Case Study Eight

Supporting the Low Pay Commission in raising the national Living Wage

Professor Melanie Simms and Dr Ben Hopkins have been collaborating with researchers from across the European Union, within a research network involving academics from Germany, Italy, the Netherlands, and Slovakia.

The project is called the neWIN projfect (Negotiating Wage (In)equality. The project report was presented to the European Commission in Brussels in October 2016 (link to report here: The impacts of wage inequality were assessed in four sectors – education, manufacturing, banking, and retail. Findings from this final sector, which investigated the impact of the national living wage on the provision of workplace benefits and the compressing of salary scales, were utilised by the Low Pay Commission in their work during Autumn 2016.

The project found that the increase from the national minimum wage of £6.70 per hour to the national living wage of £7.20 per hour had not led to the expected pooling of pay rates in the sector at this new minimum, but that retailers had endeavoured to differentiate themselves by paying at various rates above this level. In turn, this had led to a squeeze on pay differentials for those earning above the lowest salary bands, and had also come at the expense of wider benefits, such as paid breaks or evening and weekend premiums. This means a revised concentration on headline hourly rates in order to pay above the new national living wage. These findings were cited by the Low Pay Commission during the preparation of their report recommending a raise in the National Living Wage to £7.50 per hour from April 2017.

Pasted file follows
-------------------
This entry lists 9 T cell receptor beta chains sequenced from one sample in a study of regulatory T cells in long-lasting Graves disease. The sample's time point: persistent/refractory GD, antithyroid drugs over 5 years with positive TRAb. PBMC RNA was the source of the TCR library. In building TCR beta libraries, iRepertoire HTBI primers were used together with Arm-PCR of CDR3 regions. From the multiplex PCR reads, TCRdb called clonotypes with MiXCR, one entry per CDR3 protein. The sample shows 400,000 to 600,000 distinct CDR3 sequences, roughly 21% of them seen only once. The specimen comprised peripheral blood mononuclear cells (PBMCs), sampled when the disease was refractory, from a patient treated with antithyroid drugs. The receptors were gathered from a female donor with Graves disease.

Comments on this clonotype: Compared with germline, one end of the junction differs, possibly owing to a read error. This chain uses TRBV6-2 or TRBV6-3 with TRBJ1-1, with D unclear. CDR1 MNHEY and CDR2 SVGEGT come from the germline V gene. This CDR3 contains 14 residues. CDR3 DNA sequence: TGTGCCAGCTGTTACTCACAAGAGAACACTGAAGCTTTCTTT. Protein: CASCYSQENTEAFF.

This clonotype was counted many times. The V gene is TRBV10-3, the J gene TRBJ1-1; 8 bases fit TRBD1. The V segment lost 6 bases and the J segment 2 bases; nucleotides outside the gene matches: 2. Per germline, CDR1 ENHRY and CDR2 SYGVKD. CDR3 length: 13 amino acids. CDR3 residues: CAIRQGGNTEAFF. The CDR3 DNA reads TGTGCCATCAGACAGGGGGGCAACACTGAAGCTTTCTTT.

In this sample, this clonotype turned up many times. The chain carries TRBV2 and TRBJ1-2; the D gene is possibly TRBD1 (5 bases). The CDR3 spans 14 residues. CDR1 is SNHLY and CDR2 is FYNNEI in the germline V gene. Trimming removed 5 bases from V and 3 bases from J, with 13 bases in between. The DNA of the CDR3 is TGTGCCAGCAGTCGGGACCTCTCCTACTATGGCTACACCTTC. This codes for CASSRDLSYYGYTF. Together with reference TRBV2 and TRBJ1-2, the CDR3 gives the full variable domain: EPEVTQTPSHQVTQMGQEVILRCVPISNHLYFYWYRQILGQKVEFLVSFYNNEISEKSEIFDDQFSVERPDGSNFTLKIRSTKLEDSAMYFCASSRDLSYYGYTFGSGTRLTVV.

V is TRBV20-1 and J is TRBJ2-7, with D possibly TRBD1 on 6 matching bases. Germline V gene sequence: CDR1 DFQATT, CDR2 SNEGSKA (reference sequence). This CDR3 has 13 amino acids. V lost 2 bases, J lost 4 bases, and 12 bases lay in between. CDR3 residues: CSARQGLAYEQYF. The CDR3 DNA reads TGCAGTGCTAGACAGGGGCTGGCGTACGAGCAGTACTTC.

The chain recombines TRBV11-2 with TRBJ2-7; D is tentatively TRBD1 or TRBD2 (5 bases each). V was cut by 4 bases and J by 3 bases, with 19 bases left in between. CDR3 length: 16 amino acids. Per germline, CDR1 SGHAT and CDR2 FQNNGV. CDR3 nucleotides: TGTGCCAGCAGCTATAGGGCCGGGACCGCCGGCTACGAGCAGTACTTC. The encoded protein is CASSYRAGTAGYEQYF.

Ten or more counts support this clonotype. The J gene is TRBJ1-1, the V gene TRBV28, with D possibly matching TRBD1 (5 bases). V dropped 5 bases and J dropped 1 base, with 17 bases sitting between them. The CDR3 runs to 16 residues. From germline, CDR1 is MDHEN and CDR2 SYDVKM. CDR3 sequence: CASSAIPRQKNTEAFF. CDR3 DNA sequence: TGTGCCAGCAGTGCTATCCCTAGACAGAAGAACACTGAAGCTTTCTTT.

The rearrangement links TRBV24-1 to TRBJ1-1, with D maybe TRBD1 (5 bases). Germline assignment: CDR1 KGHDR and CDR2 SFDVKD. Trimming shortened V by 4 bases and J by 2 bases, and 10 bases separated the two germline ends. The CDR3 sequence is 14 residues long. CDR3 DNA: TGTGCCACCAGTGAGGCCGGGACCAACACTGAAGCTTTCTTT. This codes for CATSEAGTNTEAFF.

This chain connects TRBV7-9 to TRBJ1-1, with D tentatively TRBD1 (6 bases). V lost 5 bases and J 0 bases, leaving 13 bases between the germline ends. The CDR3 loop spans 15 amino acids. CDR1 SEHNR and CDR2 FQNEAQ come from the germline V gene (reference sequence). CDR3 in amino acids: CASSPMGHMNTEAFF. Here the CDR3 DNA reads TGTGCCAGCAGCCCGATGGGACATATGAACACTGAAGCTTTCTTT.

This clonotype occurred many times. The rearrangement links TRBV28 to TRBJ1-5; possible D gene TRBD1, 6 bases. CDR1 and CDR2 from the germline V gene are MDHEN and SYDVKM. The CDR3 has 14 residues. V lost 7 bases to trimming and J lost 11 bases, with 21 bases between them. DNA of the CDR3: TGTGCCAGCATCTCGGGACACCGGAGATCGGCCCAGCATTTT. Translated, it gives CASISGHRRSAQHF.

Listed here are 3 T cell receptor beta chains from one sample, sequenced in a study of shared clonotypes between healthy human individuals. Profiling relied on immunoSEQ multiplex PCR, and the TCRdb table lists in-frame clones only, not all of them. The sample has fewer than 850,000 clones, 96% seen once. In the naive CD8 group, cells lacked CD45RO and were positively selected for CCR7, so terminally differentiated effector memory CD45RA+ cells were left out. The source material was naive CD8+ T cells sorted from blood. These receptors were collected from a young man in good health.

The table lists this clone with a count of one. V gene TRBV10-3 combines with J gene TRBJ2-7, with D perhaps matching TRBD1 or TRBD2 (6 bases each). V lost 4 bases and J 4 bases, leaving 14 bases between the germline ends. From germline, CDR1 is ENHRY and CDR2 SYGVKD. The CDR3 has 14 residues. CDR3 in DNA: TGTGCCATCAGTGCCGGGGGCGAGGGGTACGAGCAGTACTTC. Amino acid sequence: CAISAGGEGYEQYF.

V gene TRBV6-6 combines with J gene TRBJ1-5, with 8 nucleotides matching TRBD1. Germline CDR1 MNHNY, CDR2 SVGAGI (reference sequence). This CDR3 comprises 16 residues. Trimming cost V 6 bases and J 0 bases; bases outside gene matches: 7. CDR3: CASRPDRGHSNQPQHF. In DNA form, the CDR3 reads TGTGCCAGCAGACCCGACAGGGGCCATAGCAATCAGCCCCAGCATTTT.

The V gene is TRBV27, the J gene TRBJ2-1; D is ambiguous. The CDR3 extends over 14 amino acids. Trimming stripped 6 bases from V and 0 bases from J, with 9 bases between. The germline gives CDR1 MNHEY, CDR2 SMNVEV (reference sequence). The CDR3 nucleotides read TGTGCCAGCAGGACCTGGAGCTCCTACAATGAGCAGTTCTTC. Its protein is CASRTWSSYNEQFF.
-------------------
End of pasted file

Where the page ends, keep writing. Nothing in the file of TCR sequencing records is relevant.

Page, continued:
Written evidence was presented to the Low Pay Commission from the NEWIN project, funded by the European Commission, and used in the preparation of the report detailing recommendations for the setting of the level of the National Living Wage for 2017.

Further details of the NEWIN project can be found on the project website, together with country and comparative reports, or by contacting Professor Melanie Simms and Dr Ben Hopkins

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